Monday, March 16, 2015

Map on Monday: MONGOLIA

Stratfor - short for Strategic Forecasting, Inc. - is a private global intelligence company that offers geopolitical insight into the interplay of nations. Stratfor has developed an excellent series of short (~2-4 minute) videos which provide the viewer with a specific nation, along with its basic history, geography, culture, and geopolitical allies and adversaries. In the following video, they present the geographic challenges facing Mongolia:

Mongolia is a landlocked nation set between the two powers of Russia and China. The geography of its borders with China, however, gives Mongolia some natural boundaries with the rising power. To the south and east lies the Gobi Desert, and Mongolia's west is anchored by the Altai Mountains. Many ethnic Mongolians live within the borders of China's Inner Mongolia, which acts as a buffer zone between Mongolia and China's inner-core region. The land area of Mongolia is about the same size as Iran. Its Kuwait-sized population of 3 million, 45% of which lives in the capital of Ulan Bator, however, makes Mongolia a sparsely populated nation.

More central to Mongolia and its history than deserts and mountains is the steppe. Steppe refers to an eco-region of semiarid grassland plains too dry to support forests but not as dry as a desert. Such an area is generally unsuitable to cultivation. Today, less than 1% of Mongolia's arable land is used for crops (due to extreme weather and climate variations, Mongolian growing seasons last a short 95-110 days of the year). Nevertheless, agriculture plays an important part of Mongolia's economy. This is because most people in Mongolian agriculture use the steppe for what it's best at: nomadic animal husbandry.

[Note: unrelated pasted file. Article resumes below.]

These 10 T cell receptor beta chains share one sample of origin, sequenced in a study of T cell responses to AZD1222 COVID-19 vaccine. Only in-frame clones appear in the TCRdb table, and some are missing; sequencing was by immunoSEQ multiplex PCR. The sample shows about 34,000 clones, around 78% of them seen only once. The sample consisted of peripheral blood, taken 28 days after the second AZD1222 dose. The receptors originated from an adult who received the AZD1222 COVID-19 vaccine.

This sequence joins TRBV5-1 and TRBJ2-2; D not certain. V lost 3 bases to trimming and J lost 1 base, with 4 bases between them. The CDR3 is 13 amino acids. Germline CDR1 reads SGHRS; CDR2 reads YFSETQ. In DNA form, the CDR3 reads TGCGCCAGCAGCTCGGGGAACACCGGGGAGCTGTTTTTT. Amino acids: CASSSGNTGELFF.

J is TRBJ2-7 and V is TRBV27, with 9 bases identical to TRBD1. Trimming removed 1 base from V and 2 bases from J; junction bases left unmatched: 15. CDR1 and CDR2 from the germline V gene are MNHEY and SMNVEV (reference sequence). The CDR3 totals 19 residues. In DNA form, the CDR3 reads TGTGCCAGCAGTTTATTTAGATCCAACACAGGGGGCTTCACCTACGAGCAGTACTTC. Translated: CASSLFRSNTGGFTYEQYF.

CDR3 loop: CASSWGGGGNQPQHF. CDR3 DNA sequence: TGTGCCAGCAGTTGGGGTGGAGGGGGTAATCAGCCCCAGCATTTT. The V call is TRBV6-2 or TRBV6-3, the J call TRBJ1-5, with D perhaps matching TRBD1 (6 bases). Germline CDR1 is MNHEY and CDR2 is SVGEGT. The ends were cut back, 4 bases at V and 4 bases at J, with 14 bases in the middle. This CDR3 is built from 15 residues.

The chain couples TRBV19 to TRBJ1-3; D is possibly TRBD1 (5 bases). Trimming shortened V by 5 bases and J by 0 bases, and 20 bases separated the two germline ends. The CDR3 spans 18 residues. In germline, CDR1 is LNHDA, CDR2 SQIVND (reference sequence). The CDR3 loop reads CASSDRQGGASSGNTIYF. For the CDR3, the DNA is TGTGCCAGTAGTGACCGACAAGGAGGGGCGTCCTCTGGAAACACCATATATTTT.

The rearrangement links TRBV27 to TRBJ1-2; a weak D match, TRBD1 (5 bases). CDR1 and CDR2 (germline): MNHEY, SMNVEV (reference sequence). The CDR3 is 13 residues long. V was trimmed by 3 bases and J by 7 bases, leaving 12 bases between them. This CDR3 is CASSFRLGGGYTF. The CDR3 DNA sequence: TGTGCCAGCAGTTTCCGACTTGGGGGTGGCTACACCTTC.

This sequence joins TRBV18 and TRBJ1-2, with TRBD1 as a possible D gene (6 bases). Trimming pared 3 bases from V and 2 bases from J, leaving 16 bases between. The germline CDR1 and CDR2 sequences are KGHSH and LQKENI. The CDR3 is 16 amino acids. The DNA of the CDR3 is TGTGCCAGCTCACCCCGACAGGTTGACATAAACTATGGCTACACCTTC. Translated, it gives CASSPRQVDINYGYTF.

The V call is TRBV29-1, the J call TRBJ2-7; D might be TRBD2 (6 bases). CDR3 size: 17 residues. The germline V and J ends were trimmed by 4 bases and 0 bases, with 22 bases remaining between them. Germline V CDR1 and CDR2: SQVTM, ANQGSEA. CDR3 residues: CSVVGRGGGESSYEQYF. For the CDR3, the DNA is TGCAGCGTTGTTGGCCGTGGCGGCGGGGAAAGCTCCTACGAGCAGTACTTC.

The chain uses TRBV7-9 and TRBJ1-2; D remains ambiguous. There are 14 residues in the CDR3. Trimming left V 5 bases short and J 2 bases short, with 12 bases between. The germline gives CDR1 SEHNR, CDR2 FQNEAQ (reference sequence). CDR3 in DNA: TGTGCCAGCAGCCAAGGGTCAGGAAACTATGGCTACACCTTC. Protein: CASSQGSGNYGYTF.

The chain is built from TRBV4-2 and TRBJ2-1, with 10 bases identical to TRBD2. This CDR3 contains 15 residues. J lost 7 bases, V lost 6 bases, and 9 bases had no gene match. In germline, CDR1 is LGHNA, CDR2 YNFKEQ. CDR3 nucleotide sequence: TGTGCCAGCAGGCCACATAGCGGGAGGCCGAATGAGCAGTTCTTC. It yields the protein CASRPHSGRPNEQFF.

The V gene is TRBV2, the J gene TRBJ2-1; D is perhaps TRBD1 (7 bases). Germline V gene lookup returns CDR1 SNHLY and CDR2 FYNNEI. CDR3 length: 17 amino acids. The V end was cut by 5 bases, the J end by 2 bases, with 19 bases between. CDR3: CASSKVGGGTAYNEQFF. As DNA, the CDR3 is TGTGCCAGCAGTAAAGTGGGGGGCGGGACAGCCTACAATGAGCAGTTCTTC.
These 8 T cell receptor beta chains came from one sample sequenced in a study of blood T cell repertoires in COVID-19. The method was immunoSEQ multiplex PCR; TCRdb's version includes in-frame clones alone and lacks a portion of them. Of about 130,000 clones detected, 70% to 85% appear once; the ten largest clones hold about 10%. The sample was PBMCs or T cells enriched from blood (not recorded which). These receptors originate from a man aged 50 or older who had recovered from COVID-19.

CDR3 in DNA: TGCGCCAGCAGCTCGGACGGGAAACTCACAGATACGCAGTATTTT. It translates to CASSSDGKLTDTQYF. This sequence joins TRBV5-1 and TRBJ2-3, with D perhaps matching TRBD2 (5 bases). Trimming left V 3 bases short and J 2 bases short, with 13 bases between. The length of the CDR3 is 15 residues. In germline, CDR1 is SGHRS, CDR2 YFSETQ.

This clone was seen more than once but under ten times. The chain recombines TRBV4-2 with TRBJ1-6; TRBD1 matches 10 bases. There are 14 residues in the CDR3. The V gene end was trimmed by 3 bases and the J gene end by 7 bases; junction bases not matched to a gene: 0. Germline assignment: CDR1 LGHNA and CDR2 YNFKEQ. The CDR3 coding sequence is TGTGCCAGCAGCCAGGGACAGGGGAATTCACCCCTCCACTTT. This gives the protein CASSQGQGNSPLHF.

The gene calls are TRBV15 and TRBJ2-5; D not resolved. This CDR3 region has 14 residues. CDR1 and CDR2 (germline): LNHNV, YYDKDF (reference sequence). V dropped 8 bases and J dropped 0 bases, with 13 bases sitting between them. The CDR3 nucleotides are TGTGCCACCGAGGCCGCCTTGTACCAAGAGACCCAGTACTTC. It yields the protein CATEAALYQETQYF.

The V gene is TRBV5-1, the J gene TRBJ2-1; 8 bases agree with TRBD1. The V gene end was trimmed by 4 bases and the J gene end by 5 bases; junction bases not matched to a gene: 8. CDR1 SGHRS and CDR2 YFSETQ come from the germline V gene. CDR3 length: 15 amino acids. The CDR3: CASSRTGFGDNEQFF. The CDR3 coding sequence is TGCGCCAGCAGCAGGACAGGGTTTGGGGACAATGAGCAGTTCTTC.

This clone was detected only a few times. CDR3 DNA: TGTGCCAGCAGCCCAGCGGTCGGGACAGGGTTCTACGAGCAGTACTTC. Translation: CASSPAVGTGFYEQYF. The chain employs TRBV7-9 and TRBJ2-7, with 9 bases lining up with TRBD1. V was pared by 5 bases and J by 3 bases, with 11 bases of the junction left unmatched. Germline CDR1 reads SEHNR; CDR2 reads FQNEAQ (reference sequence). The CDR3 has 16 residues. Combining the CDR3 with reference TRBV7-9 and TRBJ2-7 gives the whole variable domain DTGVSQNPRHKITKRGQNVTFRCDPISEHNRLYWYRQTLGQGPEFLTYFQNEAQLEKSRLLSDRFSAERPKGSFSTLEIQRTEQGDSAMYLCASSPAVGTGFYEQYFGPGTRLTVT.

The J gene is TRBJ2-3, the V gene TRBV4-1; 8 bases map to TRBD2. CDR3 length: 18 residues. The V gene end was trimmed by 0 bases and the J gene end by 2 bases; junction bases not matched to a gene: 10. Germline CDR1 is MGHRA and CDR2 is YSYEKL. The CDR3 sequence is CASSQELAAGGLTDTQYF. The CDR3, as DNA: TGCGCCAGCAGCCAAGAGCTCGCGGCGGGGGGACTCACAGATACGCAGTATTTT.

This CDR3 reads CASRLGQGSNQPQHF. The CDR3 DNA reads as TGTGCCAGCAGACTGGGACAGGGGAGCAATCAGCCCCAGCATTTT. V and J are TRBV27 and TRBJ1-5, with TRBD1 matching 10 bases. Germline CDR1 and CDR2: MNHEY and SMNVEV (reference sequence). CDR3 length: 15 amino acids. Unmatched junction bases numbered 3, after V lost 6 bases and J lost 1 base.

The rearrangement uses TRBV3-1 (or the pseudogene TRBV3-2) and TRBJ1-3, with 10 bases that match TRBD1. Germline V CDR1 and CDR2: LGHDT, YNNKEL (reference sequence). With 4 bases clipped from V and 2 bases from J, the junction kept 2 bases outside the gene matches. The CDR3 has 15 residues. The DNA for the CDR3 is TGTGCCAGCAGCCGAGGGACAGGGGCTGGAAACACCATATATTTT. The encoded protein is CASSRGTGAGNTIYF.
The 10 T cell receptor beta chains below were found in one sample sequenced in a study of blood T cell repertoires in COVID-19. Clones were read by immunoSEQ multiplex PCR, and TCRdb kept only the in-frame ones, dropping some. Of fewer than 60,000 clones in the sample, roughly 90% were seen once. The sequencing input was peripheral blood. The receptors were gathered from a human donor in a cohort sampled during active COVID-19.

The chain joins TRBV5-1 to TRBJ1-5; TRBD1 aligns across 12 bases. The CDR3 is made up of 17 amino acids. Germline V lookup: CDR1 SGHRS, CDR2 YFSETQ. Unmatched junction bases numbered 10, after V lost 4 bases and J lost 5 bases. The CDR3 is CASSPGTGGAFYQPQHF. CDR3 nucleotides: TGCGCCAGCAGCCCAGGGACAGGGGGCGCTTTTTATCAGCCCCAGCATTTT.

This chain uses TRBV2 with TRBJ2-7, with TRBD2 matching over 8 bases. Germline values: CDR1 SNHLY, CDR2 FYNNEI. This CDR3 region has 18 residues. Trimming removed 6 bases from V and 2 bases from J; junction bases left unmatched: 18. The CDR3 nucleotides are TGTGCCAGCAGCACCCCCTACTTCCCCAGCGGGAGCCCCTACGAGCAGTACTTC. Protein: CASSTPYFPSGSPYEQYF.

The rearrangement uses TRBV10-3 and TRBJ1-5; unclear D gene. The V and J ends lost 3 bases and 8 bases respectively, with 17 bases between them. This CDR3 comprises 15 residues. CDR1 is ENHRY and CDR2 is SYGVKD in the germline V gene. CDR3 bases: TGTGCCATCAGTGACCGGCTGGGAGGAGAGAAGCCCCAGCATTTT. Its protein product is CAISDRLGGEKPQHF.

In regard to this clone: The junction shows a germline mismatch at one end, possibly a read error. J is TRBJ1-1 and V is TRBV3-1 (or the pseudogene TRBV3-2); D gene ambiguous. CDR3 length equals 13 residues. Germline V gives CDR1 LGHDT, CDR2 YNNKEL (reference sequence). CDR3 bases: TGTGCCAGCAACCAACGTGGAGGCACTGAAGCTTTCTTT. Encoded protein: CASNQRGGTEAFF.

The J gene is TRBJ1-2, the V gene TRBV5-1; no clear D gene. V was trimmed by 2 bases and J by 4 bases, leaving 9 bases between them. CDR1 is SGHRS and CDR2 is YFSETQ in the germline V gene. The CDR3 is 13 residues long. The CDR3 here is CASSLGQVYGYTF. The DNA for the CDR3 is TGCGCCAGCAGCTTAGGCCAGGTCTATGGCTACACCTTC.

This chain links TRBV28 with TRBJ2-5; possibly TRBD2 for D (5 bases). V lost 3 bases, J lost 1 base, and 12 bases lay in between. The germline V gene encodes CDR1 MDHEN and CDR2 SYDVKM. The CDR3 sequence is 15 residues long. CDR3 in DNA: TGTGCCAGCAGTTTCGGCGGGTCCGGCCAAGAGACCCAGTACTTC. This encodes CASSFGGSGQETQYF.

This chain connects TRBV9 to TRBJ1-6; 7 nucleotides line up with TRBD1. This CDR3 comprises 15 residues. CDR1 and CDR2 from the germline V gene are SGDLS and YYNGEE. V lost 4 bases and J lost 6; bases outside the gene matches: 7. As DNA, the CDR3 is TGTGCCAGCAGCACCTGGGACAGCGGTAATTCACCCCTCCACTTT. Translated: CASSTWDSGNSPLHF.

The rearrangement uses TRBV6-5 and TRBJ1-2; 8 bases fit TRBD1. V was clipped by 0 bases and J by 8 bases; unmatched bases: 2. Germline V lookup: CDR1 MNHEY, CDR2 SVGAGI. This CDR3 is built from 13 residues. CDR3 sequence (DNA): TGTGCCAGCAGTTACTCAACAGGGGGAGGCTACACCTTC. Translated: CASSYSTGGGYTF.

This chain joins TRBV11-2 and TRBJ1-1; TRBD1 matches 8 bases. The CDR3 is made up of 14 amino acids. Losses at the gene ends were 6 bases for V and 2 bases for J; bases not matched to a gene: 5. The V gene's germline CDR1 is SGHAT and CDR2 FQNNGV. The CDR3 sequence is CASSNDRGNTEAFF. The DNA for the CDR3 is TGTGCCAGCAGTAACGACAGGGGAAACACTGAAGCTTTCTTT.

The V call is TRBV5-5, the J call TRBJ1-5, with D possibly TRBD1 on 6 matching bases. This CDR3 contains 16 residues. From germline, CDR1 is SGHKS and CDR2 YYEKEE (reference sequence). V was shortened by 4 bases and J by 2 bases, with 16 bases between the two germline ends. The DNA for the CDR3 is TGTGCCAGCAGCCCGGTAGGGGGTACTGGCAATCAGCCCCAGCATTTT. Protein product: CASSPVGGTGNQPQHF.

The Eurasian Steppe: Stretching from Manchuria to eastern Europe, the Mongols under Genghis Khan took advantage of it to use armies on horseback to conquer much of the Eurasian landmass.
The steppe was also the means by which the Mongols came to dominate much of Eurasia during the 13th century. Steppe lands are extremely useful for horseback riders -- and an army on horseback in good terrain was very difficult to defeat. Using great political skill and generalship, Genghis Khan was able to create a vast Mongol Empire during the 13th century. The empire soon lost internal cohesion, however, and broke apart in civil war between feuding family claims and succession disputes. Although its vast empire was short-lived, the old Mongol threat remains embedded in the psyche as a part of the fear of the east that plagues many a European and American.

No comments:

Post a Comment